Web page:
The moment you’ve waited your entire Cubs fan life is finally here. The Best Bad Cubs Team of My Time is back! On to the outfield!
If you squeezed Roger the ripped kangaroo into a Cubs uniform and taught him how to hit a baseball, you’d have the starting left fielder on the Best Bad Cubs Team of My Time, Cubs legend Glenallen Hill.
Some say Hill wasn’t born, but created in a lab by a scientist who hated baseballs SO MUCH. He was selected by the Toronto Blue Jays in the 9th round of the 1983 draft before Jay Buhner. He got his first cup of coffee with the Jays during the 1989 season. In his MLB debut, he went 2-3 with a walk and an RBI. Somehow, neither of his two hits broke the facade at Yankee Stadium.
In 1990, Hill broke camp with the Jays and slashed .231/.281/.435 in his first full season. That .435 was largely because Hill had terrifying power. He hit 12 home runs, 11 doubles, and 3 triples in 278 plate appearances that year. In 1991, the first-place Jays needed another arm in their rotation, so they sent Hill, Denis Boucher, and Mark Whiten to the Cleveland Indians for Tom Candiotti and Turner Ward.
Hill put up a .241/.293/.415 line as a part-time player with Cleveland, so the Cubs naturally had to have him. On August 19, 1993, they sent struggling outfielder Candy Maldonado to the Indians, the eventual 2016 World Series losers, in exchange for Hill.
Chicago was the longest stay of Hill’s journeyman career, and it’s not hard to see why. Hill flourished in a Cub uniform. In parts of five seasons in Chicago, Hill slashed .304/.360/.546, hitting 59 home runs and driving in 167 RBIs in 993 plate appearances. The Cubs brought Hill back on a one-year contract as a free agent after the 1993 season, and he rewarded them with a .297/.365/.461 line. He hit 10 home runs in the strike-shortened 1994 season, and I’ll just say it right now. He would have hit 100 if they’d played all 162 games.
The Cubs foolishly let Hill go just before the 1995 season, and the San Francisco Giants, the eventual 2016 NLDS losers, snapped him up two days later. He played decently in three seasons with the Giants before signing with the Mariners prior to the 1998 season. The Cubs took him off waivers on July 6 of that season to bolster what would be an eventual wild card finish. What they didn’t realize was that Hill’s performance would inspire them to win the World Series just 18 short years later. Back with his beloved Cubs, Hill would finish the season by slashing .351/.414/.573 with 8 home runs and 23 RBIs in 145 plate appearances.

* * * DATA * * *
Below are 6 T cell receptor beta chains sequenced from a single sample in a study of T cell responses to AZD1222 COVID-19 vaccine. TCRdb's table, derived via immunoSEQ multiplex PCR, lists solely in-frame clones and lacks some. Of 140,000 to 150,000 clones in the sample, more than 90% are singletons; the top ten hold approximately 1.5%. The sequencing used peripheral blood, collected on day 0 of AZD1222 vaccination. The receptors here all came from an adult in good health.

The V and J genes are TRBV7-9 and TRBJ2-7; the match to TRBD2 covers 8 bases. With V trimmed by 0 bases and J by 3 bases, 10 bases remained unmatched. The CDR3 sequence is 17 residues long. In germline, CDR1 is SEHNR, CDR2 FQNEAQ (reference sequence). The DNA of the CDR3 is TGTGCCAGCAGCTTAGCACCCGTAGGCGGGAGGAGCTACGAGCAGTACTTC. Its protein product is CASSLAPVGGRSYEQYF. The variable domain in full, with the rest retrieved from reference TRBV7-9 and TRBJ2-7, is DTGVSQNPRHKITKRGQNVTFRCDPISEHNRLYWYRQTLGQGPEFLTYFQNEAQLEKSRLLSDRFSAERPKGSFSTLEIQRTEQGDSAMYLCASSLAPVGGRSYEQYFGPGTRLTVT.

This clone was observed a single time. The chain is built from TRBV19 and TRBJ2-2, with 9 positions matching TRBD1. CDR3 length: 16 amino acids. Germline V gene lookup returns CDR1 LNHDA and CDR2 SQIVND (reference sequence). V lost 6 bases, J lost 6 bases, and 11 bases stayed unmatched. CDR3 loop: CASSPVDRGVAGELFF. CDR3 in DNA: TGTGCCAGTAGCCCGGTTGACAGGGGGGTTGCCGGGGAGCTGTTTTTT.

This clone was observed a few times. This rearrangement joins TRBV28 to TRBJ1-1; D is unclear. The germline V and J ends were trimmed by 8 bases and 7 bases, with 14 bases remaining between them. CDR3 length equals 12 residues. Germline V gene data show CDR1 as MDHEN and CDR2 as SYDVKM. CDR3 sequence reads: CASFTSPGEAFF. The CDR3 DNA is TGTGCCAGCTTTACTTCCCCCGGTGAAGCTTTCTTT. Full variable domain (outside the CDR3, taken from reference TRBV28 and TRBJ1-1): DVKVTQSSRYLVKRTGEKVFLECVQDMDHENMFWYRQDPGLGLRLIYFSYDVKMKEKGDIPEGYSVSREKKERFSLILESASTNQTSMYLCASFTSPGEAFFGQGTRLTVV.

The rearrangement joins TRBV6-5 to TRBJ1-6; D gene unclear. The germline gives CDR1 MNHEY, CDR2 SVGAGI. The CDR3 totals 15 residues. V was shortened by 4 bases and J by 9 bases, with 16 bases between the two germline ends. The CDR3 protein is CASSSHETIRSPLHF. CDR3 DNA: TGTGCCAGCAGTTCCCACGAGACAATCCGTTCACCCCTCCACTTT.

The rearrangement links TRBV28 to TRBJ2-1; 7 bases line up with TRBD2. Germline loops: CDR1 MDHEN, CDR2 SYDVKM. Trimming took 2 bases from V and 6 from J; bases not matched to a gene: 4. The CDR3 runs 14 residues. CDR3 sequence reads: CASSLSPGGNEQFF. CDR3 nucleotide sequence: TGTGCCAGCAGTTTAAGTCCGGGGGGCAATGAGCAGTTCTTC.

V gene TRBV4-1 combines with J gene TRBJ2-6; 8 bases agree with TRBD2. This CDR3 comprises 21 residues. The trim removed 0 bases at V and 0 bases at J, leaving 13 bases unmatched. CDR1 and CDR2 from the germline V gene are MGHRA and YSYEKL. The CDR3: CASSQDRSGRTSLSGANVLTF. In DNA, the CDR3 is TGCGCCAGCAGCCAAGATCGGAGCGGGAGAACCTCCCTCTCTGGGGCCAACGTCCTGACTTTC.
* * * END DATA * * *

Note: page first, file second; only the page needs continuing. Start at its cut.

The Cubs resigned hill prior to the 1999 season, and again he rewarded them with great numbers. He slashed .300/.353/.581 with 20 home runs and 55 RBIs in 278 plate appearances. He had less success at the start of the 2000 season, so in a move that would rival Brock-for-Broglio, the Cubs sent him to the New York Yankees for Ben Ford and Oswaldo Mairena. “Who?” indeed. The Cubs’ fallen legend played out the rest of his days in New York and eventually Anaheim before calling it quits after the 2001 season. Had he held out just 15 more years, the 2016 Cubs certainly would have added him to the roster over Chris F. Coghlan.
Hill has been a coach in the Colorado Rockies organization since 2003, and he was one of the guys who led the charge to have base coaches wear helmets. He’s currently the manager of the AAA
Springfield Albuquerque Isotopes.
In 2007, Hill was named in the Mitchell Report for allegedly using P.E.D.s, which is absolute NONSENSE.
Greatest Cub Moment: I know nowadays we’re used to seeing Cubs players crush baseballs, but back in 2000, this was pretty impressive, even though the Cubs eventually lost 14-8 to the Milwaukee Brewers.
Worst Moment as a Human: Nearly getting killed by a spider. You see, Hill was terrified of spiders, and apparently rolled around in glass while sleeprunning away from some spiders.